84% people from northeast relocate for better medical facilities: Report

Most migrate due to a lack of availability of human resources and essential requirements such as hospital beds, physical infrastructure, drugs, and diagnostics

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Raghav Aggarwal New Delhi

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Highlighting the state of medical facilities in the region, a report released on Tuesday said that 84 per cent of people living in northeastern states of India choose to relocate to get better treatment for serious ailments and surgeries.

The findings were part of the State of Healthcare in Rural India report released by the Development Intelligence Unit (DIU), a collaboration between Transform Rural India (TRI) and Sambodhi Research and Communications Private Limited. It was based on a study of telephonic interviews with 6,478 respondents across 21 states.

The report said that the northeast is closely followed by eastern states (66 per cent) and central states (61 per cent).

The report highlighted that in the primary and secondary health centres, the availability of human resources and essential requirements such as hospital beds, physical infrastructure, drugs, and diagnostics, sometimes do not match the local demand or disease burden.

"These circumstances compel patients to relocate to tertiary healthcare centres within or outside the state in order to seek improved medical care," it said.

The inclination to travel for better medicine was lower in the north and west regions of India but it was still above 50 per cent in both cases.

In south India, however, only nearly two-thirds felt that there was no need to migrate for better medical treatment.

Moreover, 72.5 per cent of respondents from northeastern states said they want to migrate outside their state for treatment. It was followed by 59.6 per cent in north India and 44.3 per cent in central India.

On the expenditure front, 51.6 per cent of all respondents said they spent less than Rs 25,000 on migration. Another 25 per cent said they spent between Rs 25,000 and Rs 50,000 on migration.  

The largest proportion of the population that spent less than Rs 25,000 came from the east region (60.8 per cent). It was followed by the south region (57.4 per cent) and the west region (52.1 per cent).

On the other hand, the proportion of those spending between Rs 25,000 and Rs 50,000 was the highest in the north region (57.7 per cent). It was followed by the central region (27.6 per cent) and the northeast region (26 per cent).

At 20.7 per cent, people from the southern region were also the highest in the category of spending Rs 50,000 and Rs 100,000 on migration.

It was followed by 13.6 per cent in the northeast region and 12.8 per cent in the west region.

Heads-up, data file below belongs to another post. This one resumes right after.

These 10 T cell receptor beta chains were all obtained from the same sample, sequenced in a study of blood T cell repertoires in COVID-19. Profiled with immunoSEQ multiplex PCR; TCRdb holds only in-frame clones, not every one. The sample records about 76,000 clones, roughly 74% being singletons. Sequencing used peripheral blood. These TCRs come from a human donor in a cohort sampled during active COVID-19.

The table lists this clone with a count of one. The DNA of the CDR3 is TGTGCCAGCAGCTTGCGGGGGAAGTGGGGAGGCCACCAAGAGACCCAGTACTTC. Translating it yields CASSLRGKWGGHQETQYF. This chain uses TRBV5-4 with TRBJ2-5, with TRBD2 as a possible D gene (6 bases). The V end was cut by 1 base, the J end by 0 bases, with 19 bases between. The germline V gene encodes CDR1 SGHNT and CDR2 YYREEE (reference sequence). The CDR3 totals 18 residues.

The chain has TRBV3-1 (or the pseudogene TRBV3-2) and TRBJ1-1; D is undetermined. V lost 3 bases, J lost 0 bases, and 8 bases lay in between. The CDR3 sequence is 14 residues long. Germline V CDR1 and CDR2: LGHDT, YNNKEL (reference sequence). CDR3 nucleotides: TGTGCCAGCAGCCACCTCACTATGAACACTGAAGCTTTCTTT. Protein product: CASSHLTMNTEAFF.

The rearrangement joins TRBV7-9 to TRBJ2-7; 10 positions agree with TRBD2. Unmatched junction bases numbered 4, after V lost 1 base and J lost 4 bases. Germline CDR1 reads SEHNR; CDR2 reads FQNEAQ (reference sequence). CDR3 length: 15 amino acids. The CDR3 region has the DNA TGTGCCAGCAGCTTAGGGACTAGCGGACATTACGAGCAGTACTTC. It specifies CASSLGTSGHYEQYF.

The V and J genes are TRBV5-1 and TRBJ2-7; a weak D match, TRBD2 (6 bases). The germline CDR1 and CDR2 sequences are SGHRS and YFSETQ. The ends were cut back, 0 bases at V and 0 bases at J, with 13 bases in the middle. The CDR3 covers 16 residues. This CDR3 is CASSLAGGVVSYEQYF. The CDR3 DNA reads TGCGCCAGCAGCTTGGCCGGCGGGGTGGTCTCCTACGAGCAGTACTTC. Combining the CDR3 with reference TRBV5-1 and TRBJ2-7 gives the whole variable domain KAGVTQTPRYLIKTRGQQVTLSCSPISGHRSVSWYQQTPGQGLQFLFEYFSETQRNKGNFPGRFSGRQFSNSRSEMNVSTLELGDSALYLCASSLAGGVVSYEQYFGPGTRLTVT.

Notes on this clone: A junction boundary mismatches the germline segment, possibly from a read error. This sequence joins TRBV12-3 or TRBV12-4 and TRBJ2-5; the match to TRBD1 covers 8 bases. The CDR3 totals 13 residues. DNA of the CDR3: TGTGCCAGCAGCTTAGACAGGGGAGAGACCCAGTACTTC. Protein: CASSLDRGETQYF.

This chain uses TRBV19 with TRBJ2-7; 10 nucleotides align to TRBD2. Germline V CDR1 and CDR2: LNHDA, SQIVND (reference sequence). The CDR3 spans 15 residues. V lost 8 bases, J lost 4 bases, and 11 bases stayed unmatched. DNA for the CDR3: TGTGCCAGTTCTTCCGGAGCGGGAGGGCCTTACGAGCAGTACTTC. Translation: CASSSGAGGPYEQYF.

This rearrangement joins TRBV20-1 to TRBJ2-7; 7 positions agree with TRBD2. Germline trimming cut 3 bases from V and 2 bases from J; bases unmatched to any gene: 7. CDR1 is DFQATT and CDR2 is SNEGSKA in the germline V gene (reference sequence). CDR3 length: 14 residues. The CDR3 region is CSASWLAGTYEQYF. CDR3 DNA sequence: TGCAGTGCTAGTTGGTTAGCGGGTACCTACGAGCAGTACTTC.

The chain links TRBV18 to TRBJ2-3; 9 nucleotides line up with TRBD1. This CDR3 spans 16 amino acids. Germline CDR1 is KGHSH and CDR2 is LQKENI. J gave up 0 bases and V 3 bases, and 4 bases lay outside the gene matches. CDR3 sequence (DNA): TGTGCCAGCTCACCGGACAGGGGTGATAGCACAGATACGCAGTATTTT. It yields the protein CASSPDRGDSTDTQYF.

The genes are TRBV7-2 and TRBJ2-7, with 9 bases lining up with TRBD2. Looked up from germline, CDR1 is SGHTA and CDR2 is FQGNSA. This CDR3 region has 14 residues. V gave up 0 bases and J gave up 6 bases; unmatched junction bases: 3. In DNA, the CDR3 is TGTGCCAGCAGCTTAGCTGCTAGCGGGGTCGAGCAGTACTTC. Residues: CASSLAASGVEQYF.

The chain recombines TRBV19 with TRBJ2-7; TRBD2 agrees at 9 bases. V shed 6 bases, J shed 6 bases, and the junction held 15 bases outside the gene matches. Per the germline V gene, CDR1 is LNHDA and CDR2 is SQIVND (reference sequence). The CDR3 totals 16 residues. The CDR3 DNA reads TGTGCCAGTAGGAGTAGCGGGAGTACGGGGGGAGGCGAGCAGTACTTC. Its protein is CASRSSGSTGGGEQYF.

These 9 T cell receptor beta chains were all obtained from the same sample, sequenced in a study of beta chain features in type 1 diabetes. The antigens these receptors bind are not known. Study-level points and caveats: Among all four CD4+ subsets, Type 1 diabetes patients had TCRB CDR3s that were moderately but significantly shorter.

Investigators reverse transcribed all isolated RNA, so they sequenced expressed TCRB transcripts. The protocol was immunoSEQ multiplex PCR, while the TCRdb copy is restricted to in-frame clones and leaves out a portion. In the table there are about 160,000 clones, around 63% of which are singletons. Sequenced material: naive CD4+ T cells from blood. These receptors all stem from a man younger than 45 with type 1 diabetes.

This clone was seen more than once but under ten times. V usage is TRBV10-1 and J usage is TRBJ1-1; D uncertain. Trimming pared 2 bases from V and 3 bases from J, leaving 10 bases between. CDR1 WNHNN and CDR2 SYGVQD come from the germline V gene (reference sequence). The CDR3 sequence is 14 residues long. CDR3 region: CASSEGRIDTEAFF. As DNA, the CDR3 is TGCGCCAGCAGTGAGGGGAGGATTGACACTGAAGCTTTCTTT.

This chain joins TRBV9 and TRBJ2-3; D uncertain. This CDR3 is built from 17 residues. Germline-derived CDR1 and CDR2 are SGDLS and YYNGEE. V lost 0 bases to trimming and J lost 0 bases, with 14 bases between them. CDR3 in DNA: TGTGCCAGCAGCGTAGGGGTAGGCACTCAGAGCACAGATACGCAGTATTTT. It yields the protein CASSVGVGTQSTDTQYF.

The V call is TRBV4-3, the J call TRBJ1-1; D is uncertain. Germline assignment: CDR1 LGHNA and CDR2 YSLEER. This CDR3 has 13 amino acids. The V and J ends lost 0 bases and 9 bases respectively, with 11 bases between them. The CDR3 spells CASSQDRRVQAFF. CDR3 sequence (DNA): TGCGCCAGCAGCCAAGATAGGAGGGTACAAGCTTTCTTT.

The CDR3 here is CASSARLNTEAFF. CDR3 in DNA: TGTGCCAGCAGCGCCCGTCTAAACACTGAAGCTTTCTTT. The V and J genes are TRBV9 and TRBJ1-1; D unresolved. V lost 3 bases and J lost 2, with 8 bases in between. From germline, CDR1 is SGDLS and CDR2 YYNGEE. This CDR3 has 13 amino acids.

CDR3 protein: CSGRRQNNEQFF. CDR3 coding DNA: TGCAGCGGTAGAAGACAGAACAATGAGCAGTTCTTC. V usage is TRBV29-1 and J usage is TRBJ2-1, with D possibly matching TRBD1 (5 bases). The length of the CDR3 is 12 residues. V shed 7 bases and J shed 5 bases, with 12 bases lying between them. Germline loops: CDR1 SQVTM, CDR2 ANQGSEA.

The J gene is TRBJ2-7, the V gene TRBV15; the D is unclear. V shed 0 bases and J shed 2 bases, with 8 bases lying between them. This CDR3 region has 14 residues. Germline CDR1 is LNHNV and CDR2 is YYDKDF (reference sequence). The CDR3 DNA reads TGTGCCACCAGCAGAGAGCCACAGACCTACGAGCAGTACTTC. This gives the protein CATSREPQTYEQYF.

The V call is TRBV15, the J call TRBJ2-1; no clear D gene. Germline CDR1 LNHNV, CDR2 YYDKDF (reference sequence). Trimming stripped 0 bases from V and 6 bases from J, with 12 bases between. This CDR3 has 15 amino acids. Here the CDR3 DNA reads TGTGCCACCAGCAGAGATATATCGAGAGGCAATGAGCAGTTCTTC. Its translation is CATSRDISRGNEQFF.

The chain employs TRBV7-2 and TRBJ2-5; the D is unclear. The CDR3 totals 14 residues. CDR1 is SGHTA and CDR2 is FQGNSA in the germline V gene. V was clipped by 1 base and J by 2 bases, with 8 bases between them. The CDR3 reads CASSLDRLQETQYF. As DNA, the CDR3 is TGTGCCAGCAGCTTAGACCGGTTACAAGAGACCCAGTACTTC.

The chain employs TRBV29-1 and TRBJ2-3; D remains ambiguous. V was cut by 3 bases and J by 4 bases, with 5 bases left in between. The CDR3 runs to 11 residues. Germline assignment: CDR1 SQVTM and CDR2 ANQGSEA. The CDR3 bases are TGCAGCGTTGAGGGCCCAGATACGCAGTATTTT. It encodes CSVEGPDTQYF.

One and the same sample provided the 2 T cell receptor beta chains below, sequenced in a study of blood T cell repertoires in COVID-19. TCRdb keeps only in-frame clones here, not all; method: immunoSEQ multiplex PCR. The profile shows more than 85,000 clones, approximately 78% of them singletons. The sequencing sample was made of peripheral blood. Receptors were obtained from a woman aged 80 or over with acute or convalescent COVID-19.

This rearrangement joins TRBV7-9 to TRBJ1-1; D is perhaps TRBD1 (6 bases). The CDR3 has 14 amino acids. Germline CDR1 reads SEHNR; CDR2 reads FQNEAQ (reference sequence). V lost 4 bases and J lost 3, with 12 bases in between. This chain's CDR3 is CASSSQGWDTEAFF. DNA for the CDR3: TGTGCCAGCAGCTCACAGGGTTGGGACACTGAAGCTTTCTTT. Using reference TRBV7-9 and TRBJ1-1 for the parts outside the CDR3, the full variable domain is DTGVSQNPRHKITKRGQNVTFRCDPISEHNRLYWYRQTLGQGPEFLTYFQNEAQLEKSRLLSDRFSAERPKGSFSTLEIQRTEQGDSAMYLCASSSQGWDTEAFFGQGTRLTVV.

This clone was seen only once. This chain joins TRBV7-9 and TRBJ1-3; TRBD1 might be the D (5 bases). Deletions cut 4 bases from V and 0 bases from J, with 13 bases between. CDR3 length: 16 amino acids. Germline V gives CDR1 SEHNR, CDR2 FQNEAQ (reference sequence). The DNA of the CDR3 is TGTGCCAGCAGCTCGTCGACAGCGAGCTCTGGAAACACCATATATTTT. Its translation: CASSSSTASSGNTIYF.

All lagging behind in treating mental health

The findings of the report highlighted that almost all regions in India lag behind when it comes to treating mental health. It also showed that most people are unaware of the counselling services at the local public health centres (PHCs) and health and wellness centres (HWCs).

The data in the report showed that only 4.8 per cent of local PHCs and HWCs offer counselling services for mental health in the northern part of the country. It is followed by 15.2 per cent in the northeast and 25.1 per cent in the central region.

On a pan-India level, 60 per cent of respondents said that their nearest PHCs/HWCs do not have mental health counselling.

Moreover, 58.8 per cent of respondents, who have completed higher secondary education, said they do not know where to go to seek counselling if it is unavailable at their nearest PHC or HWC.  

This was higher in people with less education. For those who are illiterate or have an education below the Primary level, 72.3 per cent were unaware of where to seek therapy.

Of those who have completed education between primary and secondary level, 60.6 per cent said they do not know where to go for counselling.

In the category of education between secondary and higher-secondary, 61.5 per cent do not know where to seek the therapy, if not at the PHC or HWC.

The report said that universal health coverage cannot be achieved by not working on mental health.

"It should be considered a public good and need more to be invested in a timely manner. This momentum and the unprecedented juncture where India finds itself on the issue of mental health should be utilised to take concrete actions on mental health and disability and to advance Universal Health Coverage in India," it said. 

First Published: Aug 01 2023 | 1:52 PM IST

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